All religions agree on the first part.

(MB) No, they do not. Remember that religious beliefs go far beyond the superficial similarities of Yahvistic doctrines.

(R) The disagreements are in the details such as the nature of God and His attributes. Although these are details, they are important details, because they are judgements about the most important Being. And the knowledge of the nature of God can only be obtained from His messengers.
(MB) Not at all. In many belief systems, deities reveal themselves directly to the people and, sometimes, live among them. Anyone who purports to make any other claims on behalf of those deities are branded as lunatics, heretics or blasphemers.

(R) For example we Muslims cannot accept that Jesus can be son of God. Because Allah says in the Qur`an
[al-Ikhlas 112:1] Say: He is Allah, the One!
[al-Ikhlas 112:2] Allah, the eternally Besought of all!
[al-Ikhlas 112:3] He begetteth not nor was begotten.
[al-Ikhlas 112:4] And there is none comparable unto Him.
(MB) But, this is nothing more than question-begging about the accuracy of the Qu'ran. There are legions of Christians and Jews who will quote just as many of their favorite Bible verses to "prove" their own interpretations of the nature of God and Jesus. However, neither the Bible nor the Qu'ran are self-verifying. Throw in all the other religions with all of their holy books and we come right back to requiring some other sort of evidence to support the veracity of any particular claim.

(R) But these differences in understanding and interpretation of the nature of God should not cause you to judge that these religions weaken rather than support each other. Once you accept that all of the Abrahamic religions refer to one and the same God, it will be easy to decide which one is the today`s and completed true religion.
(MB) Why should I accept such a proposal? Isn't this nothing more than special pleading on behalf of your chosen beliefs? How would you refute a Hindu who tried to tell you that "once you accept Vishnu, you will know which is the one true religion"?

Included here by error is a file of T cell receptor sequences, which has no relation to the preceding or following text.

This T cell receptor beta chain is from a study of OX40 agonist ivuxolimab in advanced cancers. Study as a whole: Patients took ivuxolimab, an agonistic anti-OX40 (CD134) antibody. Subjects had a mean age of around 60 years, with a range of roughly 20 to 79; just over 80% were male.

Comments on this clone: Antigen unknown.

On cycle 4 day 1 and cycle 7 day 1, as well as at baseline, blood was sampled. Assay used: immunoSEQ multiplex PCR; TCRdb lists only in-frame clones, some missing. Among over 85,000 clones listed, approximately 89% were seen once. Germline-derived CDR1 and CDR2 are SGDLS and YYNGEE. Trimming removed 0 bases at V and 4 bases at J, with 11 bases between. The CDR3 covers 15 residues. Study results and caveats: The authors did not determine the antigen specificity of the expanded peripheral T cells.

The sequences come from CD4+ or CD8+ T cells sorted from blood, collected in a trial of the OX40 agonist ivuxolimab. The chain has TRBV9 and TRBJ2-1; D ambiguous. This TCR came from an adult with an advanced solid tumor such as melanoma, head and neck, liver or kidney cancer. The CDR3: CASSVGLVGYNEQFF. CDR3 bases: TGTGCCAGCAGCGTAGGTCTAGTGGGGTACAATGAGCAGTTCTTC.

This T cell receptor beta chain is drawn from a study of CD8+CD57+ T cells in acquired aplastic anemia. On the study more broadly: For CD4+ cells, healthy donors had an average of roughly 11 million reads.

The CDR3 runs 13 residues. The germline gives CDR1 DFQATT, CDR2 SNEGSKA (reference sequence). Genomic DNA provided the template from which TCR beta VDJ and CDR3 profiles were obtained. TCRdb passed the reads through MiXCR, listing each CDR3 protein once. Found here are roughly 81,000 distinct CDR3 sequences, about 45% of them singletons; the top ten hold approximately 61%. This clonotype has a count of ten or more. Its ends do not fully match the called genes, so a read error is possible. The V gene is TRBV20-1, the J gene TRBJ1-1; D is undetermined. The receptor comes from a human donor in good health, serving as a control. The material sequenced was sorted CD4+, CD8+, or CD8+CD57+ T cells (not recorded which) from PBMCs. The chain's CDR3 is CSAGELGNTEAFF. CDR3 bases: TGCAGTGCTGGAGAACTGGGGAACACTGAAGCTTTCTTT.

Doesn't calling this the "only acceptable explanation" commit the circular reasoning fallacy of presupposing the existence of the same entity that the argument is trying to support? If not, why is this the only acceptable explanation?
(R) What I mean by "acceptable" is rational, reasonable and sensible. Of course it is not illogical to deny the existence of God, but it is highly unreasonable.
(MB) Why? Without objective supporting evidence, and in the face of so many contradictory beliefs, the only reasonable position is to be skeptical about the existence of *any* particular deity until such time as believers can support its existence with something other than quotes from holy books or expressions of emotional wonderment.

The amazement of those great scientists and any other thinking person is that the answers are, in reality, so simple. It is a vindication of how well the natural processes work and of our understanding of them.
(R) Yet this is the greatest evidence of the existence of an All-Wise and All-Merciful Creator.
(MB) Not at all. It is the greatest evidence that such a creator is not needed and that the universe can get along quite nicely on its own accord.

(R) Who else can build such a complex universe with amazingly simple rules?
(MB) It is not necessary for it to have been "built" at all. In the words of Stephen Hawking, "there is nothing for a Creator to do".

(R) Why does "the natural processes" work so well? If they really work very well, this means that there is a Perfect Being behind these wonderful acts, doesn`t it?
(MB) Absolutely not. It means that the scientific view that all things are ultimately one thing is correct and that the resulting natural processes of the universe can't help but work well. Perfect Beings are not only logically incoherent, but they are unnecessary.